Magazine Article | February 2, 2015

Companies To Watch: Tetra Discovery Partners

Source: Life Science Leader

By Wayne Koberstein, Executive Editor, Life Science Leader magazine
Follow Me On Twitter @WayneKoberstein

A determined young company revisits a discarded mechanism and finds a new path to broad-based therapeutics for cognition-related diseases such as Alzheimer’s.

SNAPSHOT
Tetra is developing a new class of phosphodiesterase 4 (PDE4)-inhibitor drugs to treat patients with a wide variety of “cognition-impairing” conditions. Its lead product, a PDE4D inhibitor (BPN14770), will enter Phase 1 human trials in Alzheimer’s disease this year, and two other pipeline candidates are PDE4B inhibitors in preclinical development for treating neuroinflammation and traumatic brain injury.

WHAT’S AT STAKE
Bringing a new brain-affecting drug to practice requires overcoming a lot of scientific skepticism from past failures. Tetra’s CEO Mark Gurney gathered a team of researchers to take a new look at PDE4, part of a chemical mechanism of memory in the human brain. Previous cognition-enhancing drugs designed to modulate the pathway by inhibiting PDE4 had the side effect of overwhelming nausea, which had discouraged and essentially ended further development. For Tetra’s lead compound, BPN14770, the company focused on the single subtype associated with the side effect, PDE4D, and found a potential way around the problem.

“PDE4D exists in one of two states, an off-state in which it is partially inhibited, versus a phosphorylated, on-state in which it is fully active,” Gurney explains. “Since the drug has little effect on PDE4D in the off-state, it has very good tolerability. Our team was the first to solve the crystal structures of the PDE4 regulatory domains, the first to exploit the negative allosteric mechanism, and the first to develop PDE4 subtype-selective inhibitors based on this new knowledge.”

PDE4D affects the entire cAMP (cyclic adenosine monophosphate) signaling mechanism, giving Tetra’s approach another advantage, according to Gurney. “BPN14770 potentiates cAMP signaling while maintaining the spatial and temporal patterning of information flow through brain circuits important for memory. As BPN14770 does not address a specific neurochemical deficit or disease pathway, it will have broad cognitive benefit across multiple neurologic and psychiatric illnesses.”

Still, the company inevitably faces a steep uphill battle to overcome the lingering doubts of investors and prospective partners. It has adopted a “hybrid financing model” with substantial support from the NIH Blueprint Neurotherapeutics Network (BPN) to fund and conduct its R&D program.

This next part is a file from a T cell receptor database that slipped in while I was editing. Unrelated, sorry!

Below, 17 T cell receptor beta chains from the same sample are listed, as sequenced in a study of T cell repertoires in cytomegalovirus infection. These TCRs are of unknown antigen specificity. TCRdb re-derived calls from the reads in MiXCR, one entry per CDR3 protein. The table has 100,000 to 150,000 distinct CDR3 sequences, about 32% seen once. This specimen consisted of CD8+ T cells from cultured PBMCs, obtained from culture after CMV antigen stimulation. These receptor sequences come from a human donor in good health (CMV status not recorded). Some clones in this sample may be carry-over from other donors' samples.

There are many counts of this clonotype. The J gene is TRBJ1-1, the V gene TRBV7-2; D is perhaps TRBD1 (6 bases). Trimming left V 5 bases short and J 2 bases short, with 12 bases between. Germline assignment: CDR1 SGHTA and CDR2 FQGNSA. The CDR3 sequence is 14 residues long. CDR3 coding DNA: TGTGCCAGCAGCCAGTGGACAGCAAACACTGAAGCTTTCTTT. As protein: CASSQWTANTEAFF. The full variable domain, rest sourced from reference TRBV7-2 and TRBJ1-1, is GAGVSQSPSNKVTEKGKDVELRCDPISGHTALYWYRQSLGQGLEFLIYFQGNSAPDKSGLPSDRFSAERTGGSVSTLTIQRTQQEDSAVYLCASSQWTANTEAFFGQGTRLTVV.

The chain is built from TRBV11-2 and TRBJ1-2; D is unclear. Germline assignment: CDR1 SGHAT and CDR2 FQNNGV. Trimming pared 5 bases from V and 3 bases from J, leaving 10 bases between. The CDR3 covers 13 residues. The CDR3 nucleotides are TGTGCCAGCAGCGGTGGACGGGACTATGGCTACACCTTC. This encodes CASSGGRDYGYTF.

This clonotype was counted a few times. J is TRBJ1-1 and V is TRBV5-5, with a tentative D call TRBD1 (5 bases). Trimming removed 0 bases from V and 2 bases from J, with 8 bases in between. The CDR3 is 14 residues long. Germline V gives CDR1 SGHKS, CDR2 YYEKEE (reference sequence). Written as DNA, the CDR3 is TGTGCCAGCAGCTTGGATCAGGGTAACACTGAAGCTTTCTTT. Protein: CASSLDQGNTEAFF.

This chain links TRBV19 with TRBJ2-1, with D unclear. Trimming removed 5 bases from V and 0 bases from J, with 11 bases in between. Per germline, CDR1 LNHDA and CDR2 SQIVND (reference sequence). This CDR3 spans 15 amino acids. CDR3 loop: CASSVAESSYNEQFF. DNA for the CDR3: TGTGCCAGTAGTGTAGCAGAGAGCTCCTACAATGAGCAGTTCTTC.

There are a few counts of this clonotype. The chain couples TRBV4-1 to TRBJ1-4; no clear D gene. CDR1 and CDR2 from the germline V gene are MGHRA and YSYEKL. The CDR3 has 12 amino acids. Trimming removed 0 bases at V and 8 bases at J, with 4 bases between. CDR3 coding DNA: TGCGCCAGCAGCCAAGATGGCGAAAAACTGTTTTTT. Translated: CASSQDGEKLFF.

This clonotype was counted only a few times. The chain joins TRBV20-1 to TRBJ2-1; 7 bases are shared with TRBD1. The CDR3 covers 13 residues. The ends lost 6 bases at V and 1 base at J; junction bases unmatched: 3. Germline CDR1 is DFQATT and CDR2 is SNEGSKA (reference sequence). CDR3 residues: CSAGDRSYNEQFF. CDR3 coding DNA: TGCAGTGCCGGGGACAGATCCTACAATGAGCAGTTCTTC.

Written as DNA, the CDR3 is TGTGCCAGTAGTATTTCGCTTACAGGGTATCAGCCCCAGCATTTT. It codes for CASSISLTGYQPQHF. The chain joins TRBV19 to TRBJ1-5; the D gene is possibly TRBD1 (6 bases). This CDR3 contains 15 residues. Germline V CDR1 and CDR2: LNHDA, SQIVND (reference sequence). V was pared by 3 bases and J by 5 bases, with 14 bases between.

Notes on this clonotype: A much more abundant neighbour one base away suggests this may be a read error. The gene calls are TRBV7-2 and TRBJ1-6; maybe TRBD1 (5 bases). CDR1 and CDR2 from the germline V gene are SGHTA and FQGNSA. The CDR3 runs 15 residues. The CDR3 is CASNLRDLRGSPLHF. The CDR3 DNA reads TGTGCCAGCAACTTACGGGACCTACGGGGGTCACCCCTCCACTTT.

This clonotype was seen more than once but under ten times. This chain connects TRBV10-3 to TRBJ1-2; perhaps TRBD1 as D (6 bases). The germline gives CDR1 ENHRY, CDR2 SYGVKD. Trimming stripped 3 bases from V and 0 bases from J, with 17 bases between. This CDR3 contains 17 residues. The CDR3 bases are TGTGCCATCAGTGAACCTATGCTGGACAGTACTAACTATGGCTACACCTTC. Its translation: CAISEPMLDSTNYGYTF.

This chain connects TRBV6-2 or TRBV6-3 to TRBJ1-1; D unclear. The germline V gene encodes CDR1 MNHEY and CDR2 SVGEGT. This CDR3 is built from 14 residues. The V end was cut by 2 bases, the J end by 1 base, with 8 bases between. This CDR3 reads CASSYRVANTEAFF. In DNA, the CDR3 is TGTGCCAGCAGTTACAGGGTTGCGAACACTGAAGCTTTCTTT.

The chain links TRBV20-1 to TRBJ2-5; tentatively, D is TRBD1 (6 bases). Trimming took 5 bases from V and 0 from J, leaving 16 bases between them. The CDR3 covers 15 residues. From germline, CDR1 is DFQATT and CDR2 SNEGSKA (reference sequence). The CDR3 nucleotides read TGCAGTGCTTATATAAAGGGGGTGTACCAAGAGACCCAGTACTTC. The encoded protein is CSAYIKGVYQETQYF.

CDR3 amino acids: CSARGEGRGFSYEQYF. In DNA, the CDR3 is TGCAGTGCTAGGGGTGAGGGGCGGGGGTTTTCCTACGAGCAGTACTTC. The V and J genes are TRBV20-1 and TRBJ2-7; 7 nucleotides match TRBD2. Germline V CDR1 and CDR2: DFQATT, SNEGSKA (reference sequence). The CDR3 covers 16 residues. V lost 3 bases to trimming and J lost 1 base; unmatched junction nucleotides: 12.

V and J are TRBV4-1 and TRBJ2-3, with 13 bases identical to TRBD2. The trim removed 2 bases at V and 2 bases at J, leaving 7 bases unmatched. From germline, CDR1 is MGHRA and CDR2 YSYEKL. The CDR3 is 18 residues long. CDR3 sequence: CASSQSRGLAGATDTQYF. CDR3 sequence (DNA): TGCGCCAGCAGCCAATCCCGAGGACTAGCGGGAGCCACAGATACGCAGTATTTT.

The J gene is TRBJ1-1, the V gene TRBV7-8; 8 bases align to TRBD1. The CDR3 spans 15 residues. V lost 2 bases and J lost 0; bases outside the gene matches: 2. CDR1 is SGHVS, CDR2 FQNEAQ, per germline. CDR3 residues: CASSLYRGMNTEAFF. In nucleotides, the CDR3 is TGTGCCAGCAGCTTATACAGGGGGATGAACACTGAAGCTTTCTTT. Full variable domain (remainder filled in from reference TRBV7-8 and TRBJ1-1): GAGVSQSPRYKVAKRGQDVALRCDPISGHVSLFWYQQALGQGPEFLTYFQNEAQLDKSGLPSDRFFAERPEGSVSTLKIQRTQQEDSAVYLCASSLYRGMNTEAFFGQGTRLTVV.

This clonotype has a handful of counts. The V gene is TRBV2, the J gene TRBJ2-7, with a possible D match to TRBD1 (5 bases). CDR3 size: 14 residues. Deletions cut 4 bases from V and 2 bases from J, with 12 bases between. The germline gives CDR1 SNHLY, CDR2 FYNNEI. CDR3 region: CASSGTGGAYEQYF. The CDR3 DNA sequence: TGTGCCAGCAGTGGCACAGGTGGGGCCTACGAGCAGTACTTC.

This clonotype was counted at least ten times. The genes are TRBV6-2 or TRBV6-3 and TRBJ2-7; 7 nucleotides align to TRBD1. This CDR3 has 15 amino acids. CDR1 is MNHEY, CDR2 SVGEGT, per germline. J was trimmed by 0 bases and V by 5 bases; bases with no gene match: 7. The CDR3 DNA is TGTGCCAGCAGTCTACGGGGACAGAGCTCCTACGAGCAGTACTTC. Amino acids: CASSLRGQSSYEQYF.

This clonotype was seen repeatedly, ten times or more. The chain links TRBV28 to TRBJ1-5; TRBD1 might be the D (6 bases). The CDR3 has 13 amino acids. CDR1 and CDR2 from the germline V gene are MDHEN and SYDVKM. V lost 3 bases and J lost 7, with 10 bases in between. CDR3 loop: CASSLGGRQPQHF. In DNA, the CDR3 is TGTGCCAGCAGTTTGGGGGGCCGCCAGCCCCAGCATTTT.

“Through the BPN, Tetra received not just funding but also access to a network of industry professionals with deep knowledge of all aspects of drug discovery,” says Gurney. “This meant we did not need to go it on our own, but instead, and from the outset, had a remarkable team working toward the goal of delivering a breakthrough drug for human clinical trials.”

Gurney says he expects the company will have a commercial partner before it reaches Phase 3 trials but is prepared to go further alone if needed. “Given the important medical need and the potentially transformative value of BPN14770 to patients, their families, and their caregivers, Tetra should be able to raise financing all the way through late-stage clinical trials and market approval.” Yet, he adds that, from an early stage, Tetra has received attention from licensing groups at larger companies, as well as access to regional and national venture capital funds.

Gurney points to another special hurdle common to CNS companies: to show, in early human clinical trials, that its drug reaches the brain and engages the target. “Cutting-edge CNS programs need to deliver both a drug and an imaging agent, typically a PET ligand, to demonstrate target engagement. This doubles the complexity of the discovery phase, as PET ligands have their own set of optimization criteria which are distinct from CNS drugs.” Fortunately, he says, the company is “making rapid progress” in identifying a PET ligand it can use in early human trials of its lead product.


Vital Statistics

Employees: 9
Headquarters: Grand Rapids, MI

Finances: $17M
$15M in NIH grants
$2M convertible debt

Research Partnership Funding:
NIH Blueprint Neurotherapeutics Program, up to $12 million

Latest Updates

October 2014:
Tetra completes second seed financing.
First compound slated for human clinical trials in 2015.